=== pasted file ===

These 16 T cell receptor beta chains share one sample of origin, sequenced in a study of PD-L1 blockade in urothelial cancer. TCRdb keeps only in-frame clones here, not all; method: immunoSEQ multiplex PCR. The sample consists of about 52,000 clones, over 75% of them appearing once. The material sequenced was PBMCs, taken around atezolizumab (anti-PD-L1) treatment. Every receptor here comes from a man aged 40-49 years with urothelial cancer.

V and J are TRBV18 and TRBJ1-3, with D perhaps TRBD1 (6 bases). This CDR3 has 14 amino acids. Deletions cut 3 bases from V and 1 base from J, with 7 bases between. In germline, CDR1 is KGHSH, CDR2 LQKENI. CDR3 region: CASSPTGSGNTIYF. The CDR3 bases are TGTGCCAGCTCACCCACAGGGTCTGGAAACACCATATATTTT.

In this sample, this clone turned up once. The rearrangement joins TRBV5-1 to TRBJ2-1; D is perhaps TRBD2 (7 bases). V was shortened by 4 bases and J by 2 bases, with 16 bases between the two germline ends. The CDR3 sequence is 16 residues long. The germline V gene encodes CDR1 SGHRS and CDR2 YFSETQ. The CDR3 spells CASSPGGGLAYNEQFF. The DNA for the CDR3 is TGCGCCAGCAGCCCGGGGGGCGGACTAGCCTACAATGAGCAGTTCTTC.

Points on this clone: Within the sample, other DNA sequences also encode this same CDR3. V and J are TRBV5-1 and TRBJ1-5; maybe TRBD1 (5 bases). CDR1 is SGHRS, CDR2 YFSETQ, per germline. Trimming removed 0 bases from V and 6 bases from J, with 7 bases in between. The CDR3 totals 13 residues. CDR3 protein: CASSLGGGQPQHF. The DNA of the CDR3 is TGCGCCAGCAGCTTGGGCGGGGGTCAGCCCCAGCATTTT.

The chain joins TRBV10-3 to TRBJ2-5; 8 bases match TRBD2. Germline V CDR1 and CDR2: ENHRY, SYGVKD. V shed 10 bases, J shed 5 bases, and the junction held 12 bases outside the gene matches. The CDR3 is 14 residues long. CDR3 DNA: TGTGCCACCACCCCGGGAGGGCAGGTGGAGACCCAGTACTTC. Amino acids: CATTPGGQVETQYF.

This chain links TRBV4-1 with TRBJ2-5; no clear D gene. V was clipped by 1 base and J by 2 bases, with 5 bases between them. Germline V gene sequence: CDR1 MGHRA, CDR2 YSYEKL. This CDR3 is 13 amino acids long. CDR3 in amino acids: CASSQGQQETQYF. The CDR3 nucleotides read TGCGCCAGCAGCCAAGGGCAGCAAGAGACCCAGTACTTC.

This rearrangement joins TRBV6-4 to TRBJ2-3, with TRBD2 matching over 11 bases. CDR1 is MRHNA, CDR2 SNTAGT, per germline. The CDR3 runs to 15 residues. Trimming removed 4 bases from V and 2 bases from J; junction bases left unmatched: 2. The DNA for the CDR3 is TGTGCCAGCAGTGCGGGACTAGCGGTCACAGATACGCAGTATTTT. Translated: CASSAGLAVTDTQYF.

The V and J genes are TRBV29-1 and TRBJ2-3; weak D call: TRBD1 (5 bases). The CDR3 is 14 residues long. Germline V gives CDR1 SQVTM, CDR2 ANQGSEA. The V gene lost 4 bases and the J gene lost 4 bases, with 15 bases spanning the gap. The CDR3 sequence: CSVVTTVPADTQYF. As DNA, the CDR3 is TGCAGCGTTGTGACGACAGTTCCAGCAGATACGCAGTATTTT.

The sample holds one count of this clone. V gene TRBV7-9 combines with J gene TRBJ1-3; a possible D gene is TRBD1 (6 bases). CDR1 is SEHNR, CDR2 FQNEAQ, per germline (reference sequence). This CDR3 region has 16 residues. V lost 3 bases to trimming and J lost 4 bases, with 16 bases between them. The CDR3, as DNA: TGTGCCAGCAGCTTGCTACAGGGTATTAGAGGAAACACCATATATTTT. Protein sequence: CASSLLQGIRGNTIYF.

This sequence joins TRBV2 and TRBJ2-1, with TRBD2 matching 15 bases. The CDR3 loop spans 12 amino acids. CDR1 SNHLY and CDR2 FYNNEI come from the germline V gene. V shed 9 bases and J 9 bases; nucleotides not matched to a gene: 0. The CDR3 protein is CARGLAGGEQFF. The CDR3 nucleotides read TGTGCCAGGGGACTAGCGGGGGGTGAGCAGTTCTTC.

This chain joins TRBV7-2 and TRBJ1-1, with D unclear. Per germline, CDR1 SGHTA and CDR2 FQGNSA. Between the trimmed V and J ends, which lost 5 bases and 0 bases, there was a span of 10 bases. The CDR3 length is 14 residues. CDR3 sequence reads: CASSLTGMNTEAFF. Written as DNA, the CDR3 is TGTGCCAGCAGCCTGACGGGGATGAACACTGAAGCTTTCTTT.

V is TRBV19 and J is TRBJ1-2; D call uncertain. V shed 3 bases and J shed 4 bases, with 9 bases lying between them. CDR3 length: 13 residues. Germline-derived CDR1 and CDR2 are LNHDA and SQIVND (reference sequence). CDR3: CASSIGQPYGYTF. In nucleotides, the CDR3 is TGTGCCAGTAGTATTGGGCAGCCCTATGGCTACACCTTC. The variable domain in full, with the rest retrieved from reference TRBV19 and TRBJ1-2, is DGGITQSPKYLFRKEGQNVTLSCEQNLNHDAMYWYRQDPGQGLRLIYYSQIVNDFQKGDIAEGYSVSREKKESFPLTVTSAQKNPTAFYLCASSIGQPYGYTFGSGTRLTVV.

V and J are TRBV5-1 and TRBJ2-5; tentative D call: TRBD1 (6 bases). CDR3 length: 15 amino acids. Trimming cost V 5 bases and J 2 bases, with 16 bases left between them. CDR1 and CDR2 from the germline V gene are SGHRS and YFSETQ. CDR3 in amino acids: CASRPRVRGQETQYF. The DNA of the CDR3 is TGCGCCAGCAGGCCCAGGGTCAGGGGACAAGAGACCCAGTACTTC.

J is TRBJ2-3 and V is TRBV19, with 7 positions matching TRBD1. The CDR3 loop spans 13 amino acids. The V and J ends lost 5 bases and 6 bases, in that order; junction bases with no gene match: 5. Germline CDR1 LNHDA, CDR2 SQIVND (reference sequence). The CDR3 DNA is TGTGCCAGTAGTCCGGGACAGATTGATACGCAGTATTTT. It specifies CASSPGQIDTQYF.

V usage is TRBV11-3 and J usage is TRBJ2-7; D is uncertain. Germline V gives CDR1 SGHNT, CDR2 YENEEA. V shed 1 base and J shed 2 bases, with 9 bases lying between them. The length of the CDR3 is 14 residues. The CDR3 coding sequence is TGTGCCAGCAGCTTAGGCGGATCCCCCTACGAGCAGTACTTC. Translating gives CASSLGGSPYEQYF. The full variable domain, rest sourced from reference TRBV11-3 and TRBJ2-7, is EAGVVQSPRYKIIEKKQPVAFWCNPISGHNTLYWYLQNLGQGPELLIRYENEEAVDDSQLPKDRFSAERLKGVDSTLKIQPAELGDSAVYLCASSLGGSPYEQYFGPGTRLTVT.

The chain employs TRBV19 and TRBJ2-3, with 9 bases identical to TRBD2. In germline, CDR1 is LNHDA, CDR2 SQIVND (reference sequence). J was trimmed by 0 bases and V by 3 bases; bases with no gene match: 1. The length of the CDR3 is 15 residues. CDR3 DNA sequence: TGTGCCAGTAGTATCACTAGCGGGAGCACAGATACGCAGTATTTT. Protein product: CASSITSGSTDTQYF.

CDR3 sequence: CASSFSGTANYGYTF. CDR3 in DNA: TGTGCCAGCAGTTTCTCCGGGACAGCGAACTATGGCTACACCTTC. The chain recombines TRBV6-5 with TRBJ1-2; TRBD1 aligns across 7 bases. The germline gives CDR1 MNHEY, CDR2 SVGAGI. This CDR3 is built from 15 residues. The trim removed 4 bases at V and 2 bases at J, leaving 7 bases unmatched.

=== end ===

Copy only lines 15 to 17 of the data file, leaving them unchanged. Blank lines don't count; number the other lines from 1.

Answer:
V usage is TRBV11-3 and J usage is TRBJ2-7; D is uncertain. Germline V gives CDR1 SGHNT, CDR2 YENEEA. V shed 1 base and J shed 2 bases, with 9 bases lying between them. The length of the CDR3 is 14 residues. The CDR3 coding sequence is TGTGCCAGCAGCTTAGGCGGATCCCCCTACGAGCAGTACTTC. Translating gives CASSLGGSPYEQYF. The full variable domain, rest sourced from reference TRBV11-3 and TRBJ2-7, is EAGVVQSPRYKIIEKKQPVAFWCNPISGHNTLYWYLQNLGQGPELLIRYENEEAVDDSQLPKDRFSAERLKGVDSTLKIQPAELGDSAVYLCASSLGGSPYEQYFGPGTRLTVT.

The chain employs TRBV19 and TRBJ2-3, with 9 bases identical to TRBD2. In germline, CDR1 is LNHDA, CDR2 SQIVND (reference sequence). J was trimmed by 0 bases and V by 3 bases; bases with no gene match: 1. The length of the CDR3 is 15 residues. CDR3 DNA sequence: TGTGCCAGTAGTATCACTAGCGGGAGCACAGATACGCAGTATTTT. Protein product: CASSITSGSTDTQYF.

CDR3 sequence: CASSFSGTANYGYTF. CDR3 in DNA: TGTGCCAGCAGTTTCTCCGGGACAGCGAACTATGGCTACACCTTC. The chain recombines TRBV6-5 with TRBJ1-2; TRBD1 aligns across 7 bases. The germline gives CDR1 MNHEY, CDR2 SVGAGI. This CDR3 is built from 15 residues. The trim removed 4 bases at V and 2 bases at J, leaving 7 bases unmatched.